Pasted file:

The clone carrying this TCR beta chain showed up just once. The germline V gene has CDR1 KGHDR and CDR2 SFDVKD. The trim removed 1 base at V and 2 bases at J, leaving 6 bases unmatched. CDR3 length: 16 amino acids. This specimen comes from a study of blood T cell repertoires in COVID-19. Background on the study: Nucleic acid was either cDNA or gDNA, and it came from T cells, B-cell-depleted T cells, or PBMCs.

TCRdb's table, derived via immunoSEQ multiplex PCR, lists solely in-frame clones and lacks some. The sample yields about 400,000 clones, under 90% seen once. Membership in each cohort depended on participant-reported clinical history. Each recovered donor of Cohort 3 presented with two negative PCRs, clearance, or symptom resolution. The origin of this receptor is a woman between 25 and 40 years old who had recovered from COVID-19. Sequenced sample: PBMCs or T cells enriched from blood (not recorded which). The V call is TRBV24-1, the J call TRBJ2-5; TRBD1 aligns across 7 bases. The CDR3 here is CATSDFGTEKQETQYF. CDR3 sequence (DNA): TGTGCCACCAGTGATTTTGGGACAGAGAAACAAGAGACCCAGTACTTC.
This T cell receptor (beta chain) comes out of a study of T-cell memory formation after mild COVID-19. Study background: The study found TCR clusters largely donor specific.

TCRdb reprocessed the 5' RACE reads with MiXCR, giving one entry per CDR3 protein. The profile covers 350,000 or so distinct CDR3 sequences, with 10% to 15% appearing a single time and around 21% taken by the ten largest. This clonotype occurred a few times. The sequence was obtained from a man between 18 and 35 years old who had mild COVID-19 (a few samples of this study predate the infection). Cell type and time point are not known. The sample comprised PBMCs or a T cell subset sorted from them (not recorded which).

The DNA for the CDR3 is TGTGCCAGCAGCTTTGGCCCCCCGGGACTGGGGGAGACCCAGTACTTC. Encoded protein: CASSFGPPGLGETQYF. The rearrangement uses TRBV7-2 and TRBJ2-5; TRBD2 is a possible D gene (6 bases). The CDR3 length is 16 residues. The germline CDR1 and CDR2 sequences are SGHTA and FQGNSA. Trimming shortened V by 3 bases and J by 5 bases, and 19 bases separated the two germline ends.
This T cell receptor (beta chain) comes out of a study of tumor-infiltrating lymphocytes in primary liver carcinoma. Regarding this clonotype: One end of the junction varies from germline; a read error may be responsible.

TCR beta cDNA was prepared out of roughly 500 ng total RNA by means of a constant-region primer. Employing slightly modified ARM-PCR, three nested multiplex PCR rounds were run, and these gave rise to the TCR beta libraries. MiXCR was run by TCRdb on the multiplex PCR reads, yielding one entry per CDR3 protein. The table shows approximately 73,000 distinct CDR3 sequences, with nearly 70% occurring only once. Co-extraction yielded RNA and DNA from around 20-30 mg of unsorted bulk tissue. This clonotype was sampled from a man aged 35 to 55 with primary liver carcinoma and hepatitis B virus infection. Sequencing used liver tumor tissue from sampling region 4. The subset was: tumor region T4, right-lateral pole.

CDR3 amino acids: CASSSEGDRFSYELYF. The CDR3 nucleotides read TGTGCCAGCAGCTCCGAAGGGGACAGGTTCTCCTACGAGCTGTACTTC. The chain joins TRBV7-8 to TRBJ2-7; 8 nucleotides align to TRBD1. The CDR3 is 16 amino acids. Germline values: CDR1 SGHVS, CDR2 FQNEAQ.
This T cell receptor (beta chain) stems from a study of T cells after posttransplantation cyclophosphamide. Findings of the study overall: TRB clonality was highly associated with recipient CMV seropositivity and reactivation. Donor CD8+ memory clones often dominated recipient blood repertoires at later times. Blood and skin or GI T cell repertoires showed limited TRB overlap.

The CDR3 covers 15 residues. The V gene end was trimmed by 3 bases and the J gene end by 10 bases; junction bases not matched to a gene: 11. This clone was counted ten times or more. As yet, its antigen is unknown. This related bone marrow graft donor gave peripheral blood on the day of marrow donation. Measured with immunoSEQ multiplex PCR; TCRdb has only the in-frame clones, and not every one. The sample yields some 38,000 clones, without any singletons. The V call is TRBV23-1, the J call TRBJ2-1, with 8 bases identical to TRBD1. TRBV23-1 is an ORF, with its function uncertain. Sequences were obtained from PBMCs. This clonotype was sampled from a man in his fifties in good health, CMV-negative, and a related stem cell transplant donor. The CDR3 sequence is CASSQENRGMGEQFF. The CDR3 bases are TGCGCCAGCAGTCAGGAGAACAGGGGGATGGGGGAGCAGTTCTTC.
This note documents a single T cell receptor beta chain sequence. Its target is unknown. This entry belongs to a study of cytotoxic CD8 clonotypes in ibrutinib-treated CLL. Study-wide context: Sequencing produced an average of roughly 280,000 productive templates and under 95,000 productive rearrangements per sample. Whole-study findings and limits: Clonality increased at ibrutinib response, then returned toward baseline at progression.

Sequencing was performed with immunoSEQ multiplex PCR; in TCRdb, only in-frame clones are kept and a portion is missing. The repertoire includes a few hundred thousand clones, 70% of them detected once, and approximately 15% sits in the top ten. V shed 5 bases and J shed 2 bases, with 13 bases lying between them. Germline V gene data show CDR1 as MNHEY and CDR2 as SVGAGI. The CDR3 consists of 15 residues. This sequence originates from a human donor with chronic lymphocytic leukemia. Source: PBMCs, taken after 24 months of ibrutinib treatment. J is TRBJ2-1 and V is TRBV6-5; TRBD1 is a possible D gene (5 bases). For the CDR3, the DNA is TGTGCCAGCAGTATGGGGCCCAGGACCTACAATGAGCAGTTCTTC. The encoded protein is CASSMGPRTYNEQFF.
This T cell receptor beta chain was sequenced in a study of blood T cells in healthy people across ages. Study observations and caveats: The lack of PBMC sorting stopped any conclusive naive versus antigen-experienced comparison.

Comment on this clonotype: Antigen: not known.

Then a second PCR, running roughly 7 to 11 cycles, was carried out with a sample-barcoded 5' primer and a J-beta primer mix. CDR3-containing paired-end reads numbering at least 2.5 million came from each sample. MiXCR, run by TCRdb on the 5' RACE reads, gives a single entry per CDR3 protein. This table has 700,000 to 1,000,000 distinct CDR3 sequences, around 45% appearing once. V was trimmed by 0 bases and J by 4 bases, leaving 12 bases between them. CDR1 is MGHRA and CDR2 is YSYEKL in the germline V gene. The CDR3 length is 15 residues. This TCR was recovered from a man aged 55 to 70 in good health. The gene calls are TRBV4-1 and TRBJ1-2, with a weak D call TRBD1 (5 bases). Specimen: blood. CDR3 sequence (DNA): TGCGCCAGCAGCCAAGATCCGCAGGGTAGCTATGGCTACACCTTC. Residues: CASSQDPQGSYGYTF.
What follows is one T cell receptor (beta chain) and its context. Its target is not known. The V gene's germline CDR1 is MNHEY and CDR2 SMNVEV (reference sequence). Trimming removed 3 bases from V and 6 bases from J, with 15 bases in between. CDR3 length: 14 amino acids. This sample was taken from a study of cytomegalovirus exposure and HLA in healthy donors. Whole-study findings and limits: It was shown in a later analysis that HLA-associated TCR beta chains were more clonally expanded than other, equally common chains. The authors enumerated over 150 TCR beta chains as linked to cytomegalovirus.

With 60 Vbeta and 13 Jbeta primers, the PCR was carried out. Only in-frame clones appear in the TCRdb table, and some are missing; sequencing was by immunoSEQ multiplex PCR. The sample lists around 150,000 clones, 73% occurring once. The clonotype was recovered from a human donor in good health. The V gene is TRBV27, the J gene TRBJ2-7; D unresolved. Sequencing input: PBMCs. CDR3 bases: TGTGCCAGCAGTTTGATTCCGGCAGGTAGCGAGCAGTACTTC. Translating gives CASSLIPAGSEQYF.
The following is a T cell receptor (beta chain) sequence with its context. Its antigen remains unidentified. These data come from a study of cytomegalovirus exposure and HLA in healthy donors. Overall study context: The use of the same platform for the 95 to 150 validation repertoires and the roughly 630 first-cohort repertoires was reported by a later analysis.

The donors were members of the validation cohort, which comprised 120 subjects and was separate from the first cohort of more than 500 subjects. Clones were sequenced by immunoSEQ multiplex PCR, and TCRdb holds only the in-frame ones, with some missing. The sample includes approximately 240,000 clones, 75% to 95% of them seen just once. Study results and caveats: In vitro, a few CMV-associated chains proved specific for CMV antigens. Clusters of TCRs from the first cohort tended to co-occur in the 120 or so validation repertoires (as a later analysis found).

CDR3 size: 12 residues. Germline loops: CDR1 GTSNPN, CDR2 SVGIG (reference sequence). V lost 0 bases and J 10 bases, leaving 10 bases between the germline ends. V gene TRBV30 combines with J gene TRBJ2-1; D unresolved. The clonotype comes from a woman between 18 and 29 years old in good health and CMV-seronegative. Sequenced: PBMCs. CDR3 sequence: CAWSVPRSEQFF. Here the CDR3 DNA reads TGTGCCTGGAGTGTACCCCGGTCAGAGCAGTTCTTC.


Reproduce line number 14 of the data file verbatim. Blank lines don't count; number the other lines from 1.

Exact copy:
Comment on this clonotype: Antigen: not known.